The Health Benefits of Hiking

Going outside and taking a walk through nature can be an incredible experience, invigorating the senses while getting some exercise along the way. Hiking has been proven to have a multitude of benefits, for both the body and the mind. In this article, we are going to discuss some of those benefits, hopefully enticing you to get out and enjoy all that nature has to offer.

Boosting Your Health Via Nature

Did you know that spending time outside in the local wilderness exposes you to natural chemicals that promote your overall well-being? Not only that, but the serenity you can attain by simply taking in a scenic view of trees or other natural elements can decrease stress levels, uplifting your mood.

Forests Make Us Healthier

Numerous studies in the U.S. and around the world are exploring the health benefits of spending time outside in nature, green spaces, and, specifically, forests. Recognizing those benefits, in 1982, the Japanese Ministry of Agriculture, Forestry and Fisheries even coined a term for it: shinrin-yoku. It means taking in the forest atmosphere or “forest bathing,” and the ministry encourages people to visit forests to relieve stress and improve health.

Exposure to forests boosts our immune system. While we breathe in the fresh air, we breathe in phytoncides, airborne chemicals that plants give off to protect themselves from insects. Phytoncides have antibacterial and antifungal qualities which help plants fight disease. When people breathe in these chemicals, our bodies respond by increasing the number and activity of a type of white blood cell called natural killer cells or NK. These cells kill tumor- and virus-infected cells in our bodies. In one study, increased NK activity from a 3-day, 2-night forest bathing trip lasted for more than 30 days. Japanese researchers are currently exploring whether exposure to forests can help prevent certain kinds of cancer.

Spending time around trees and looking at trees reduces stress, lowers blood pressure and improves mood. Numerous studies show that both exercising in forests and simply sitting looking at trees reduce blood pressure as well as the stress-related hormones cortisol and adrenaline. Looking at pictures of trees has a similar, but less dramatic, effect. Studies examining the same activities in urban, unplanted areas showed no reduction of stress-related effects. Using the Profile of Mood States test, researchers found that forest bathing trips significantly decreased the scores for anxiety, depression, anger, confusion and fatigue. And because stress inhibits the immune system, the stress-reduction benefits of forests are further magnified.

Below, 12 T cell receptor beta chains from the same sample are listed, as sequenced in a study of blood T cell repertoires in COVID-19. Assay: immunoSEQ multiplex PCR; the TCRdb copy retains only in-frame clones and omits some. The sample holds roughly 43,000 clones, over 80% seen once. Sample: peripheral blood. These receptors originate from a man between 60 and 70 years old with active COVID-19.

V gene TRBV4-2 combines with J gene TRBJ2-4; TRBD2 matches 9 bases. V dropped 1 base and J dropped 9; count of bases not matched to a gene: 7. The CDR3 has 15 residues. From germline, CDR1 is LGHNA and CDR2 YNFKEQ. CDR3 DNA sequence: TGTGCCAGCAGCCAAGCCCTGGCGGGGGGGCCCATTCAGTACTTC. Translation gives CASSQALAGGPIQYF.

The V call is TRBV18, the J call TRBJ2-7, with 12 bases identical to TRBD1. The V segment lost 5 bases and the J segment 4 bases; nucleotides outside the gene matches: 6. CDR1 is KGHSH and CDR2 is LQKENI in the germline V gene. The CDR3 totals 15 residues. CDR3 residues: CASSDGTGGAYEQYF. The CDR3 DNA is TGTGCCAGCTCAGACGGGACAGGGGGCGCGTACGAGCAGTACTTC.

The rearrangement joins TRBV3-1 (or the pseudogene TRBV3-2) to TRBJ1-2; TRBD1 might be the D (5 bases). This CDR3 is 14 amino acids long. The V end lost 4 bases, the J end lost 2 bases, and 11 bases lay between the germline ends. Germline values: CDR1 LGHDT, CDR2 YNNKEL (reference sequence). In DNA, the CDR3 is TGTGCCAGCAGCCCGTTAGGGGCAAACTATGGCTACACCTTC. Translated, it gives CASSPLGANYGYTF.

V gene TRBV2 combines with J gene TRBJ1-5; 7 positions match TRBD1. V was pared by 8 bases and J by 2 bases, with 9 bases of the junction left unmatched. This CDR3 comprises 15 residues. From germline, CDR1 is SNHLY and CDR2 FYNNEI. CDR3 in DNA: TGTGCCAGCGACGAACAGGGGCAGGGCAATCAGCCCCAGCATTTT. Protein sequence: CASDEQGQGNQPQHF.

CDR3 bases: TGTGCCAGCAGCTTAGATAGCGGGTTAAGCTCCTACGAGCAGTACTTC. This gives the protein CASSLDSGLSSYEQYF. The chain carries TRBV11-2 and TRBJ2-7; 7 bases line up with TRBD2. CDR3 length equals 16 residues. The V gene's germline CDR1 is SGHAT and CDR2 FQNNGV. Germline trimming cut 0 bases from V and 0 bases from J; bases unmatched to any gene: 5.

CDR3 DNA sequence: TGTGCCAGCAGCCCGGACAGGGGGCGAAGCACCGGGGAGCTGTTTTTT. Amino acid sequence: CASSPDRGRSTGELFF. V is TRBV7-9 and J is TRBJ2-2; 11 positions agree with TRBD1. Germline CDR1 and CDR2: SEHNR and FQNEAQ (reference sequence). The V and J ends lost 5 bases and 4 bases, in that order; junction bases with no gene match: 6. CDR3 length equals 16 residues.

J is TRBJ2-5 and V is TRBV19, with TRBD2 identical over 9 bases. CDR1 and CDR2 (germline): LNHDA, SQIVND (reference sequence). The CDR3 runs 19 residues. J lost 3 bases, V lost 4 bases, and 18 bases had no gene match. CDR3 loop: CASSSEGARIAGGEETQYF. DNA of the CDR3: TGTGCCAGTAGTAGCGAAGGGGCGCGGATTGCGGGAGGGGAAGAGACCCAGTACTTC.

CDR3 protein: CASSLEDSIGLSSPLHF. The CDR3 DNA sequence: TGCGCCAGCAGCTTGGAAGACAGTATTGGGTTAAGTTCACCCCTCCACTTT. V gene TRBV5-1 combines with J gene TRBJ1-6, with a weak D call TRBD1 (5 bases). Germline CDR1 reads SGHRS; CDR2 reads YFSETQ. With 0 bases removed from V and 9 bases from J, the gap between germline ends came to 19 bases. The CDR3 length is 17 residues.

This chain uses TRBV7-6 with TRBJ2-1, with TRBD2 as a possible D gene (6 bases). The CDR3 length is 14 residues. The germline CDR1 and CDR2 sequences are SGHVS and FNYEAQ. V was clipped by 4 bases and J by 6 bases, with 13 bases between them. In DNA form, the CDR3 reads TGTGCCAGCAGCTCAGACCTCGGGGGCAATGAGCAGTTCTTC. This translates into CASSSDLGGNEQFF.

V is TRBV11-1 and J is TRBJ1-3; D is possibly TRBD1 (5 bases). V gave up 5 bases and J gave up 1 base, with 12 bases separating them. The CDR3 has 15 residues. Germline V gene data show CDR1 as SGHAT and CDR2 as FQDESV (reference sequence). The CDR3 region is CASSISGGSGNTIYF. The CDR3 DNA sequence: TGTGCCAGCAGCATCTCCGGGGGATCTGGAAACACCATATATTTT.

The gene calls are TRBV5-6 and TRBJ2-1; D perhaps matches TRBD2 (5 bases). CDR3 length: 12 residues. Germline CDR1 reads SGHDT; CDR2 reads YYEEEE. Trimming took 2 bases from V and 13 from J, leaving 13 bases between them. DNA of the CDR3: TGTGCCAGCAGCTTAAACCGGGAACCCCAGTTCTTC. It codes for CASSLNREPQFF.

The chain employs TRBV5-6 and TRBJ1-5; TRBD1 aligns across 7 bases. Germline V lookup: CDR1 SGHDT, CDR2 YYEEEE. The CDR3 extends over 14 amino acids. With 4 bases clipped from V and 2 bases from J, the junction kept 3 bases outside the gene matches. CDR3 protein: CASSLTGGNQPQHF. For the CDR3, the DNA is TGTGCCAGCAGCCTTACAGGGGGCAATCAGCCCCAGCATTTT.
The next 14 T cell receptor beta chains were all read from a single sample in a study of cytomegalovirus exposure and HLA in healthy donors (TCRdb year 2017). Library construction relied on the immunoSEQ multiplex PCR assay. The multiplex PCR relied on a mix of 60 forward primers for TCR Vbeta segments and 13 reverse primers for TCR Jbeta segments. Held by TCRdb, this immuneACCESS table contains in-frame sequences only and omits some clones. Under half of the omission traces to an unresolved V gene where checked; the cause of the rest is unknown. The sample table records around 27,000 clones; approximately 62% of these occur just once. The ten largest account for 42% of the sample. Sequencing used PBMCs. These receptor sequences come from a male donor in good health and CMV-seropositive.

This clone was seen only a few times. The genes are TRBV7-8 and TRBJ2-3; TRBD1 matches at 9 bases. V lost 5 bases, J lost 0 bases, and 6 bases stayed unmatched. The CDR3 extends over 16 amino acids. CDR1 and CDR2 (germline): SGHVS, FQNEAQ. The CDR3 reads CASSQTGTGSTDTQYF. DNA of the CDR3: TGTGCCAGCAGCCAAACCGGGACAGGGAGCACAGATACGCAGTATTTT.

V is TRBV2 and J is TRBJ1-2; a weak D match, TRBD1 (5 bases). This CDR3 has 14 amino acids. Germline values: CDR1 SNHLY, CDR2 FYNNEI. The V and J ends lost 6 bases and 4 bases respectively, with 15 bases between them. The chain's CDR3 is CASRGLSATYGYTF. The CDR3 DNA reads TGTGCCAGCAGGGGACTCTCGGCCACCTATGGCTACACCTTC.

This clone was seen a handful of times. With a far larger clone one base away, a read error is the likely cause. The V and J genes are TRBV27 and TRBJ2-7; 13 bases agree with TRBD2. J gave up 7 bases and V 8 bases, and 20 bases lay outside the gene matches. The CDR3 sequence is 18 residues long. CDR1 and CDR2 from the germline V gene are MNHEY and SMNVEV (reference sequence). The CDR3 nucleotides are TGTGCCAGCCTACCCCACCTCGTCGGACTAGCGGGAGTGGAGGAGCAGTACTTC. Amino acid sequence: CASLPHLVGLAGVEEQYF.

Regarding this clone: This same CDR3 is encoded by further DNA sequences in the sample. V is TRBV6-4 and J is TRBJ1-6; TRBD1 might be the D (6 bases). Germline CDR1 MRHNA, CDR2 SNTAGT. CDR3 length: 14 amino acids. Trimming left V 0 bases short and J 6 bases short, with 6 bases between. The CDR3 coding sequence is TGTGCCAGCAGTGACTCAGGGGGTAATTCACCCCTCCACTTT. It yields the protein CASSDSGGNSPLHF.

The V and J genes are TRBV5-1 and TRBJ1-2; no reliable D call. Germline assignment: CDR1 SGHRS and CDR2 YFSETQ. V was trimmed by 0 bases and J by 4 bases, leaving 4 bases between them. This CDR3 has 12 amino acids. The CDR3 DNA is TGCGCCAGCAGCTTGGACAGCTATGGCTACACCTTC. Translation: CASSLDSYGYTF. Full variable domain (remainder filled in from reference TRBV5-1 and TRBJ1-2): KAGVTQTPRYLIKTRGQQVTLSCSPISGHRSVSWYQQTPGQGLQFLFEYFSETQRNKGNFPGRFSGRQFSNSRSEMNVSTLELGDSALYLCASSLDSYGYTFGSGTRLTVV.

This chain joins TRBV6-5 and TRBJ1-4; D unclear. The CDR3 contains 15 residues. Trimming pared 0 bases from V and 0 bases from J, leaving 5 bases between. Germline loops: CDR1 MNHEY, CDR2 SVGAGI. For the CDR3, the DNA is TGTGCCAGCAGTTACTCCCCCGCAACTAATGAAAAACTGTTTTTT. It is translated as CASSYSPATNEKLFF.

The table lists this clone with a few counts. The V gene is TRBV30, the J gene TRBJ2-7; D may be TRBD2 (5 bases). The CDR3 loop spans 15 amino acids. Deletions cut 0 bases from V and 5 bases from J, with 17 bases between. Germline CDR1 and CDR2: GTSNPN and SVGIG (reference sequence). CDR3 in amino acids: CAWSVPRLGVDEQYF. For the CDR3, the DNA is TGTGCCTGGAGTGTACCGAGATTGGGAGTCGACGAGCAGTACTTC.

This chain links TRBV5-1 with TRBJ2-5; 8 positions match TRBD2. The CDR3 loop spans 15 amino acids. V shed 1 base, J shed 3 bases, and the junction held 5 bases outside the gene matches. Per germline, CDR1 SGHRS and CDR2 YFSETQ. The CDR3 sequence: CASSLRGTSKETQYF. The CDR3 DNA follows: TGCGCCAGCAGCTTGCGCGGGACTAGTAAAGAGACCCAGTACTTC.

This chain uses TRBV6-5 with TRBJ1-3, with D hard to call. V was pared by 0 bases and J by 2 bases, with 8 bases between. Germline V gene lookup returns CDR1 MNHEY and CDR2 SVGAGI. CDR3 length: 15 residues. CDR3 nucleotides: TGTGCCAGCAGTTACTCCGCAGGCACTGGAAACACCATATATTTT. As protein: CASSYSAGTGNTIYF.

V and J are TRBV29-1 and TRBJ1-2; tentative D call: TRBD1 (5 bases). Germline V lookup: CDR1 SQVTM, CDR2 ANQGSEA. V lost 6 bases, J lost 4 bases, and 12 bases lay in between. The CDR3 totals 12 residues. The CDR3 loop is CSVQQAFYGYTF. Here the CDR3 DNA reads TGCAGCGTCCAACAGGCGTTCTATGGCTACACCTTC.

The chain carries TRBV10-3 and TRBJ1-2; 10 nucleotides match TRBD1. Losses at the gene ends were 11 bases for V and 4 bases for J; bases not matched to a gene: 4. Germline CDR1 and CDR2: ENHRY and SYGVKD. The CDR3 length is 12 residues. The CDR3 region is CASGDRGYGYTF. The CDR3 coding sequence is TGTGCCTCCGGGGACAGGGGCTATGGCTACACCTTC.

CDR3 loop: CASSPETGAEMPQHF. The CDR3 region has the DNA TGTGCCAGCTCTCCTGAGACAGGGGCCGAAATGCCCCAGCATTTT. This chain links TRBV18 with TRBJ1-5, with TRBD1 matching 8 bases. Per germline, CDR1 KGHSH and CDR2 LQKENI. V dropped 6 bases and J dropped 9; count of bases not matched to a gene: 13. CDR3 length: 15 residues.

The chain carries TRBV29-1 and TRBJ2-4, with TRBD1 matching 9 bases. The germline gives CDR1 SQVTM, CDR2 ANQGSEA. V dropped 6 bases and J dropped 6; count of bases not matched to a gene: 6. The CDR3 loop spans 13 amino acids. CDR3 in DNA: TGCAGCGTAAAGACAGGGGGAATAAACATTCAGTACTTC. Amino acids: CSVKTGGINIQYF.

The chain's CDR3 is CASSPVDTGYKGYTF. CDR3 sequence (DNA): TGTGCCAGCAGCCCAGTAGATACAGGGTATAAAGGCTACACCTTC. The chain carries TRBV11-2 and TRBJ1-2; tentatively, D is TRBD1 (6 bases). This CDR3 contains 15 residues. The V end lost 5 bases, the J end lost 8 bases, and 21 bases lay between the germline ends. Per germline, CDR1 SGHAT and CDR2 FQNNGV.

Department of Environmental Conservation

couple hiking on a trail
male senior at the top of a mountain

How Many Calories Will I Burn While Hiking?

Depending on your weight, whether or not you are carrying gear with you, and the type of terrain, you can burn between 250 and 600 calories each hour you are out hiking. And these statistics are based on hiking at a leisurely, comfortable pace. With the right pair of hiking shoes, you can turn your hike into a jog through the forest, exponentially increasing burnt calories.

tick on a leaf

Hiking Safety

While the health benefits of hiking are extraordinary, there are a few precautionary measures you should take to help ensure you come back from your hike feeling better than before. Using an online trail guide or a map, research the trails you are considering prior to your hike. Know your physical limits. It may be a good idea to start on a moderate hiking trail featuring mostly level terrain before attempting trails with steep climbs and other obstacles. If you are hiking during warmer weather, be sure to bring insect repellant and/or wear high socks pulled over your pant legs to reduce your risk of getting bitten by a tick. Deer ticks, which can be almost microscopic in size, can carry several different diseases that can devastate your health without receiving the proper treatment. Always check for ticks when showering after your hike.

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